Determining an Occurrence in Environmental Insurance Cases


Like a comet which drags a long trail in its wake, large CERCLA cases in federal court often are accompanied by related insurance coverage cases in state court. That is true with the Lower Fox River Superfund Site in Wisconsin.   While a firestorm of litigation has raged for many years in federal court relating to the billion dollar liability for PCB contamination in the Lower Fox River, the key PRP in that litigation – NCR -- has sought in Wisconsin state court to establish that it can pass some or all of that liability on to its insurers.

In NCR Corporation v. Transport Insurance Company, the Wisconsin Court of Appeals recently clarified the elements necessary to establish an occurrence under a pre-pollution exclusion liability policy.  The policy at issue contained the standard “occurrence” provision requiring property damage that is “neither expected nor intended from the standpoint of the insured.”  The Court rejected the insurer’s argument that the existence of an occurrence turned on what a reasonable insured should have known at the time the policy incepted. Instead, the Court ruled that the applicable test for determining an occurrence was what the specific policyholder actually intended or expected at the time of its act that caused the contamination.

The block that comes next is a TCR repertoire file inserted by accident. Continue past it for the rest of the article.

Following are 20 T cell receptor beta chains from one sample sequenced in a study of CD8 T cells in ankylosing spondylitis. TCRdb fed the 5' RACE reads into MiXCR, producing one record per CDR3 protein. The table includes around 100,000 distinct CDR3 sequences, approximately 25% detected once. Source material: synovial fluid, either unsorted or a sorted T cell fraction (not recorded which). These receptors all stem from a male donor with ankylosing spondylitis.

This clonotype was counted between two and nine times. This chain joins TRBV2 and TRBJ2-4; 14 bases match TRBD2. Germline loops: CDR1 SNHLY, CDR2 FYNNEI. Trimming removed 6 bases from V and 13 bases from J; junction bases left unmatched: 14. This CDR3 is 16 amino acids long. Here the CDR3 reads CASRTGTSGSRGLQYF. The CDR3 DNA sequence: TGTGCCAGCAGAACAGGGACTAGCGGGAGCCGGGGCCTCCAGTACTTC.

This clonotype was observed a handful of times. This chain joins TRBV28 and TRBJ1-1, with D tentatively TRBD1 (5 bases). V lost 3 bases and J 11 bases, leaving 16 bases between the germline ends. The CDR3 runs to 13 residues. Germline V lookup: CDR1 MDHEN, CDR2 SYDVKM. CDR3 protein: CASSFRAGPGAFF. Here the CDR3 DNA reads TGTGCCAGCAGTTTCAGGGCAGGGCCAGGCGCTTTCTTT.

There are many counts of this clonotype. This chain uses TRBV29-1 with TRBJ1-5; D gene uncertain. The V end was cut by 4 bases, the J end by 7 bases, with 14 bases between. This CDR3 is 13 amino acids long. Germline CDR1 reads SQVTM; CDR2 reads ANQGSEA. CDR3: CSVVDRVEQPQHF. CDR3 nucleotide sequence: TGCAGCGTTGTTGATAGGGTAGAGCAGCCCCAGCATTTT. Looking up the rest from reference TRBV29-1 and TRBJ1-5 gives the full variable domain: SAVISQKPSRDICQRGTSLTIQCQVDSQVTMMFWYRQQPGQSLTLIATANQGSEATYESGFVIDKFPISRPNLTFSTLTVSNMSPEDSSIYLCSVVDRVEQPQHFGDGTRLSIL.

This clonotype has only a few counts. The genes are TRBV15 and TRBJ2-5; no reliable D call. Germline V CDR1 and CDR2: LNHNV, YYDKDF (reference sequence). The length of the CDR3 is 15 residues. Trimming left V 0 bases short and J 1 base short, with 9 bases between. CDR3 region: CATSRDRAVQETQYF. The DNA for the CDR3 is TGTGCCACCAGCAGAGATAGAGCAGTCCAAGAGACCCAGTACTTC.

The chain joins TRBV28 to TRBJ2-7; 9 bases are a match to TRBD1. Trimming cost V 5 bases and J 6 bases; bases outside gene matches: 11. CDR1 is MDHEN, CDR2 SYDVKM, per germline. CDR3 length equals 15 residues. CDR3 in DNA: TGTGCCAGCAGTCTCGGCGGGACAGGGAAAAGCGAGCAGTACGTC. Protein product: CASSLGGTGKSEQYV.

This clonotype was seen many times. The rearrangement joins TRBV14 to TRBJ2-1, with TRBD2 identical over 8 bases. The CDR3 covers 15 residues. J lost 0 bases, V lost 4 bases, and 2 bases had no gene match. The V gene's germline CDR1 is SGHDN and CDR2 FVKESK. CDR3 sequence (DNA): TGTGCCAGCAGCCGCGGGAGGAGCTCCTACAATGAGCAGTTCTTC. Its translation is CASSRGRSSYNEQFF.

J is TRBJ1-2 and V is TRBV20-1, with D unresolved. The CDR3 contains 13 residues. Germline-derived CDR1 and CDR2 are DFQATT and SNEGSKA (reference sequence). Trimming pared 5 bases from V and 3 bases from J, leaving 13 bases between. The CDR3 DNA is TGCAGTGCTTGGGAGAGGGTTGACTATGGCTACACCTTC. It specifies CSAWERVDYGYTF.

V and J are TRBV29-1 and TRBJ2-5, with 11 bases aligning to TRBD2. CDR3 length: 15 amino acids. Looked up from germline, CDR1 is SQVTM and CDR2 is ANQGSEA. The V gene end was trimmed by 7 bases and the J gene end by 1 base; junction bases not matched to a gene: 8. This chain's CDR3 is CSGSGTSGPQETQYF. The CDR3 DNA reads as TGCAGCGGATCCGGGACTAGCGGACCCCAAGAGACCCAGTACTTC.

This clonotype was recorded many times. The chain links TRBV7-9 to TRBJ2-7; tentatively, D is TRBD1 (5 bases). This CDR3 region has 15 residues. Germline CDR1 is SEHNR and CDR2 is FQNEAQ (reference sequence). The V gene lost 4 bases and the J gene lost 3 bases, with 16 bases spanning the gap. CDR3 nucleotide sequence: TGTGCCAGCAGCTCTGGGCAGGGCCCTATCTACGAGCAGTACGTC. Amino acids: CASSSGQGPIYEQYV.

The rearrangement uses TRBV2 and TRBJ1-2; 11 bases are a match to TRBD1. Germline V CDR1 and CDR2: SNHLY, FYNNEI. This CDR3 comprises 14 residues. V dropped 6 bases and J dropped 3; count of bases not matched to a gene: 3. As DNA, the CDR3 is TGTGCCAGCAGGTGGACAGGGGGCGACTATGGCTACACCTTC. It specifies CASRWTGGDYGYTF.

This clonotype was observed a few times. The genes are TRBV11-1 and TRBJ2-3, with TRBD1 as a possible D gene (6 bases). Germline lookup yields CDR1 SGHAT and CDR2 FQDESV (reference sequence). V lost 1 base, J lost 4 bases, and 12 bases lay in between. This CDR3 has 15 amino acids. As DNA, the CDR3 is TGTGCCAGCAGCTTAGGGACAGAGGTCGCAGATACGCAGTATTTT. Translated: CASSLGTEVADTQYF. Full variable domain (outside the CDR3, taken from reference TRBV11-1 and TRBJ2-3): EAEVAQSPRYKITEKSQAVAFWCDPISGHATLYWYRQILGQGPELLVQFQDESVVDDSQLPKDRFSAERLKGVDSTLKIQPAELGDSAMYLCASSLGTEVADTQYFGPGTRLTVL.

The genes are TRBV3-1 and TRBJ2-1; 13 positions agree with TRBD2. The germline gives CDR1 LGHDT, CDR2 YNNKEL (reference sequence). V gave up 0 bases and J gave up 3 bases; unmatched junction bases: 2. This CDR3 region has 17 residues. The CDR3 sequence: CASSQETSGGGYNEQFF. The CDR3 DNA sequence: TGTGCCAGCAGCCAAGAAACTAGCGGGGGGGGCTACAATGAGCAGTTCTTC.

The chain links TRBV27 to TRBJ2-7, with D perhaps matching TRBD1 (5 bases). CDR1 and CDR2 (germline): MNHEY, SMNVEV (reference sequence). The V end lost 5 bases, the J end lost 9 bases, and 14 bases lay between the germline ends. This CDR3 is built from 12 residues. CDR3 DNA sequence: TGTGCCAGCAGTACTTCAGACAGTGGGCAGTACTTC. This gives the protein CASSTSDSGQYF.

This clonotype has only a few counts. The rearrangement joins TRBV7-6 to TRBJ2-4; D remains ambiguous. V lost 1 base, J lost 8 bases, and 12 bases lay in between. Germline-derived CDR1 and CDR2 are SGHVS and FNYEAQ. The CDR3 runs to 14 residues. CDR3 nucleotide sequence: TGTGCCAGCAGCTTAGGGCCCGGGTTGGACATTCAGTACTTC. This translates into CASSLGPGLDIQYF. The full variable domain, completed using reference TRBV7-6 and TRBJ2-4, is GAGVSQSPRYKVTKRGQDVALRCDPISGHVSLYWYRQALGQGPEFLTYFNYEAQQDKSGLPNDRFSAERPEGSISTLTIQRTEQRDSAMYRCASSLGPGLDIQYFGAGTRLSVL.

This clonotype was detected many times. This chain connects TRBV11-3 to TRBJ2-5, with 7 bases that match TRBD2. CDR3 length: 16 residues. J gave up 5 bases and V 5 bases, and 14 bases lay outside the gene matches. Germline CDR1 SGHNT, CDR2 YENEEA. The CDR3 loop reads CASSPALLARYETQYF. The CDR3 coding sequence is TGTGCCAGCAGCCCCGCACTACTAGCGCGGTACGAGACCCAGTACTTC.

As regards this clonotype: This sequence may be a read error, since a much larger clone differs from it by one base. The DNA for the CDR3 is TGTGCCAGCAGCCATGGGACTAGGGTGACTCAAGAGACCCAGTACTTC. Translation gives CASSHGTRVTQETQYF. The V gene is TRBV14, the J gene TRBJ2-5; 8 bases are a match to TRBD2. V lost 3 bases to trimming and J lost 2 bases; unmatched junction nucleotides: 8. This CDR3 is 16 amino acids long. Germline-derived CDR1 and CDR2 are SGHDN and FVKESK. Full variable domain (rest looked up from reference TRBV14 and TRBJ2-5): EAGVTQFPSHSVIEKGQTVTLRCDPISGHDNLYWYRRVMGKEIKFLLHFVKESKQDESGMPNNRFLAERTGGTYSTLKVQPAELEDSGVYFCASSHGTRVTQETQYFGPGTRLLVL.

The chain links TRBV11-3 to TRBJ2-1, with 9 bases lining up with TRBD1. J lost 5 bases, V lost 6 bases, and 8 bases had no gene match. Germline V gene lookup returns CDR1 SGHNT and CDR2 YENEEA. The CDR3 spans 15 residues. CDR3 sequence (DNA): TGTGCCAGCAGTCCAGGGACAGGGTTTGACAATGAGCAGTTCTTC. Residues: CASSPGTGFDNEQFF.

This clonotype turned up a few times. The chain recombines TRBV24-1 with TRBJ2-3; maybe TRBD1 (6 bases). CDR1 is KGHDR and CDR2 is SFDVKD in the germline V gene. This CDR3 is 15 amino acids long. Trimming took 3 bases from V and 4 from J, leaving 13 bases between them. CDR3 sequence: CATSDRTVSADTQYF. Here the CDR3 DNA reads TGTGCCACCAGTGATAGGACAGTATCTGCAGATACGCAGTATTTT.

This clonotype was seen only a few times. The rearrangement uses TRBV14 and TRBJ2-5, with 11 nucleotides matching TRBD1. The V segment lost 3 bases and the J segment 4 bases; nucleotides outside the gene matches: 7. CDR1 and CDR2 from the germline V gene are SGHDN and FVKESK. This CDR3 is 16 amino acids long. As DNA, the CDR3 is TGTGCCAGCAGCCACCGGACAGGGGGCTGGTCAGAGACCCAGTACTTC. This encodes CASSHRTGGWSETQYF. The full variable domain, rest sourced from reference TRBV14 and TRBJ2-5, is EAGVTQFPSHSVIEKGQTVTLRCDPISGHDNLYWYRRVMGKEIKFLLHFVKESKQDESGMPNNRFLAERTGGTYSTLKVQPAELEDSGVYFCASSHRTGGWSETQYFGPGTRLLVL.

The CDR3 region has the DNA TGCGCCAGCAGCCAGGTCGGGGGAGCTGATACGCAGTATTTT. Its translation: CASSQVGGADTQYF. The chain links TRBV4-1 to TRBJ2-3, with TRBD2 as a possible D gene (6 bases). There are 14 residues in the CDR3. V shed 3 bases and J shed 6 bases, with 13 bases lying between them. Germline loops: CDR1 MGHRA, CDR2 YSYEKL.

Under that subjective test, the Court found there were disputed issues of fact as to what NCR expected or intended from its use of PCBs after 1966 when the first study was released (in Sweeden) indicating the potential environmental harm resulting from disposal of PCBs. According to the Court, a policyholder prior to 1966 would have had no basis for knowing about the potential environmental harm from PCBs. From 1966 until 1978 when PCB use was generally banned, the existence of an occurrence hinges on how familiar a given policyholder was with the emerging evidence of the harmfulness of PCBs.


DISCLAIMER: Because of the generality of this update, the information provided herein may not be applicable in all situations and should not be acted upon without specific legal advice based on particular situations.

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